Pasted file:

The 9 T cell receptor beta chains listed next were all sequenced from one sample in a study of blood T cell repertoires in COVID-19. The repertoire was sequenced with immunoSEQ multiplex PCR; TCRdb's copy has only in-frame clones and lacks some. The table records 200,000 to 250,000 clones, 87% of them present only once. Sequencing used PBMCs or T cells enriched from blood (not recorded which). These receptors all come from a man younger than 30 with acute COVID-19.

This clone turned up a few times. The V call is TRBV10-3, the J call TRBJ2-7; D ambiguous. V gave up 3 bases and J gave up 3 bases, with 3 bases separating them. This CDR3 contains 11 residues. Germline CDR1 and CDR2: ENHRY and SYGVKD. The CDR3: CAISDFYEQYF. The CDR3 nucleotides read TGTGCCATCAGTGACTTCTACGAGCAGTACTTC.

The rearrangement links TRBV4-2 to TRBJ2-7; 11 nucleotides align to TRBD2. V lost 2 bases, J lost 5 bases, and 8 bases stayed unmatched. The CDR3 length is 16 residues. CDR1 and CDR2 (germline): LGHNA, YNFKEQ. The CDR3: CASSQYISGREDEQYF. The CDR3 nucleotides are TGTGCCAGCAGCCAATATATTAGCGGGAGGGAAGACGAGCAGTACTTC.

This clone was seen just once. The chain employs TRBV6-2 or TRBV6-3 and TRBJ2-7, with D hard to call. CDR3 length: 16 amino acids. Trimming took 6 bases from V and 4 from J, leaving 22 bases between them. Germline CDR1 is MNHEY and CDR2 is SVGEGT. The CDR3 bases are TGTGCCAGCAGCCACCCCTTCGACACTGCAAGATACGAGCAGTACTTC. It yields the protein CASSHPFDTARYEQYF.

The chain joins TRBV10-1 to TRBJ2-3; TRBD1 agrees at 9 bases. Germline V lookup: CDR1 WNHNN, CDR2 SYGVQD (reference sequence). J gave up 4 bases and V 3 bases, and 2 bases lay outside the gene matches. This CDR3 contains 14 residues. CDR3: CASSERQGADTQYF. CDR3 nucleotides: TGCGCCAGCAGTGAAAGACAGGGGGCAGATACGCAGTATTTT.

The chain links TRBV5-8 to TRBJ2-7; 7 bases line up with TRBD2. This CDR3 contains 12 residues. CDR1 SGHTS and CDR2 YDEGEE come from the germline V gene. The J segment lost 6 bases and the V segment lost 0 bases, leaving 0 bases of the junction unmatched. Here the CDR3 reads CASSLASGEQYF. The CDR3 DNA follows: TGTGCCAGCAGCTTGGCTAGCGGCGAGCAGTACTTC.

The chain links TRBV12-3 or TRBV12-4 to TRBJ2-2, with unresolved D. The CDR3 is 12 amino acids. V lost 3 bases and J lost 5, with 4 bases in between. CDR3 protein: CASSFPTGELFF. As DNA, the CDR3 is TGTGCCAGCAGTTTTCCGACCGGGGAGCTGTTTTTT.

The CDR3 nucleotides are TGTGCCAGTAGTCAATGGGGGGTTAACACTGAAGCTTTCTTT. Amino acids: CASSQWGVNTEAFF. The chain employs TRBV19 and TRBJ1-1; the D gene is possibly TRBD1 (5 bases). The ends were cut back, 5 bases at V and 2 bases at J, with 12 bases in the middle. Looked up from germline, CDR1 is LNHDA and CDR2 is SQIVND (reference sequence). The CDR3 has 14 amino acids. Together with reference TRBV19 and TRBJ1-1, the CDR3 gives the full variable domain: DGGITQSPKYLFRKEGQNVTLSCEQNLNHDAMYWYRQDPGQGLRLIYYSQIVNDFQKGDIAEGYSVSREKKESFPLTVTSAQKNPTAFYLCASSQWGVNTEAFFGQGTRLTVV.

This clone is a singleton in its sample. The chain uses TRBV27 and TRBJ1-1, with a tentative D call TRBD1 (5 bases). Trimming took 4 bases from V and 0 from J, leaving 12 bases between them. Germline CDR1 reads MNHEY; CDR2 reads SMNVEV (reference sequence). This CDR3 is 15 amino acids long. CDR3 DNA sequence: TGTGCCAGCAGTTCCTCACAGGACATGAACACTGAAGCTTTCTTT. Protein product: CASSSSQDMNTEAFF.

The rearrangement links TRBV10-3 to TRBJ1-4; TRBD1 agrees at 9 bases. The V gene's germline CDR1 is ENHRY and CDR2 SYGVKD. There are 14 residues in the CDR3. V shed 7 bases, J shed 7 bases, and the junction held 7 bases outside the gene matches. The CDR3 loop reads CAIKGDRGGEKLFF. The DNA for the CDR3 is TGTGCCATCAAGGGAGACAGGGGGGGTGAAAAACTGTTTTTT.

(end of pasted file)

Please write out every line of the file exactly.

The 9 T cell receptor beta chains listed next were all sequenced from one sample in a study of blood T cell repertoires in COVID-19. The repertoire was sequenced with immunoSEQ multiplex PCR; TCRdb's copy has only in-frame clones and lacks some. The table records 200,000 to 250,000 clones, 87% of them present only once. Sequencing used PBMCs or T cells enriched from blood (not recorded which). These receptors all come from a man younger than 30 with acute COVID-19.

This clone turned up a few times. The V call is TRBV10-3, the J call TRBJ2-7; D ambiguous. V gave up 3 bases and J gave up 3 bases, with 3 bases separating them. This CDR3 contains 11 residues. Germline CDR1 and CDR2: ENHRY and SYGVKD. The CDR3: CAISDFYEQYF. The CDR3 nucleotides read TGTGCCATCAGTGACTTCTACGAGCAGTACTTC.

The rearrangement links TRBV4-2 to TRBJ2-7; 11 nucleotides align to TRBD2. V lost 2 bases, J lost 5 bases, and 8 bases stayed unmatched. The CDR3 length is 16 residues. CDR1 and CDR2 (germline): LGHNA, YNFKEQ. The CDR3: CASSQYISGREDEQYF. The CDR3 nucleotides are TGTGCCAGCAGCCAATATATTAGCGGGAGGGAAGACGAGCAGTACTTC.

This clone was seen just once. The chain employs TRBV6-2 or TRBV6-3 and TRBJ2-7, with D hard to call. CDR3 length: 16 amino acids. Trimming took 6 bases from V and 4 from J, leaving 22 bases between them. Germline CDR1 is MNHEY and CDR2 is SVGEGT. The CDR3 bases are TGTGCCAGCAGCCACCCCTTCGACACTGCAAGATACGAGCAGTACTTC. It yields the protein CASSHPFDTARYEQYF.

The chain joins TRBV10-1 to TRBJ2-3; TRBD1 agrees at 9 bases. Germline V lookup: CDR1 WNHNN, CDR2 SYGVQD (reference sequence). J gave up 4 bases and V 3 bases, and 2 bases lay outside the gene matches. This CDR3 contains 14 residues. CDR3: CASSERQGADTQYF. CDR3 nucleotides: TGCGCCAGCAGTGAAAGACAGGGGGCAGATACGCAGTATTTT.

The chain links TRBV5-8 to TRBJ2-7; 7 bases line up with TRBD2. This CDR3 contains 12 residues. CDR1 SGHTS and CDR2 YDEGEE come from the germline V gene. The J segment lost 6 bases and the V segment lost 0 bases, leaving 0 bases of the junction unmatched. Here the CDR3 reads CASSLASGEQYF. The CDR3 DNA follows: TGTGCCAGCAGCTTGGCTAGCGGCGAGCAGTACTTC.

The chain links TRBV12-3 or TRBV12-4 to TRBJ2-2, with unresolved D. The CDR3 is 12 amino acids. V lost 3 bases and J lost 5, with 4 bases in between. CDR3 protein: CASSFPTGELFF. As DNA, the CDR3 is TGTGCCAGCAGTTTTCCGACCGGGGAGCTGTTTTTT.

The CDR3 nucleotides are TGTGCCAGTAGTCAATGGGGGGTTAACACTGAAGCTTTCTTT. Amino acids: CASSQWGVNTEAFF. The chain employs TRBV19 and TRBJ1-1; the D gene is possibly TRBD1 (5 bases). The ends were cut back, 5 bases at V and 2 bases at J, with 12 bases in the middle. Looked up from germline, CDR1 is LNHDA and CDR2 is SQIVND (reference sequence). The CDR3 has 14 amino acids. Together with reference TRBV19 and TRBJ1-1, the CDR3 gives the full variable domain: DGGITQSPKYLFRKEGQNVTLSCEQNLNHDAMYWYRQDPGQGLRLIYYSQIVNDFQKGDIAEGYSVSREKKESFPLTVTSAQKNPTAFYLCASSQWGVNTEAFFGQGTRLTVV.

This clone is a singleton in its sample. The chain uses TRBV27 and TRBJ1-1, with a tentative D call TRBD1 (5 bases). Trimming took 4 bases from V and 0 from J, leaving 12 bases between them. Germline CDR1 reads MNHEY; CDR2 reads SMNVEV (reference sequence). This CDR3 is 15 amino acids long. CDR3 DNA sequence: TGTGCCAGCAGTTCCTCACAGGACATGAACACTGAAGCTTTCTTT. Protein product: CASSSSQDMNTEAFF.

The rearrangement links TRBV10-3 to TRBJ1-4; TRBD1 agrees at 9 bases. The V gene's germline CDR1 is ENHRY and CDR2 SYGVKD. There are 14 residues in the CDR3. V shed 7 bases, J shed 7 bases, and the junction held 7 bases outside the gene matches. The CDR3 loop reads CAIKGDRGGEKLFF. The DNA for the CDR3 is TGTGCCATCAAGGGAGACAGGGGGGGTGAAAAACTGTTTTTT.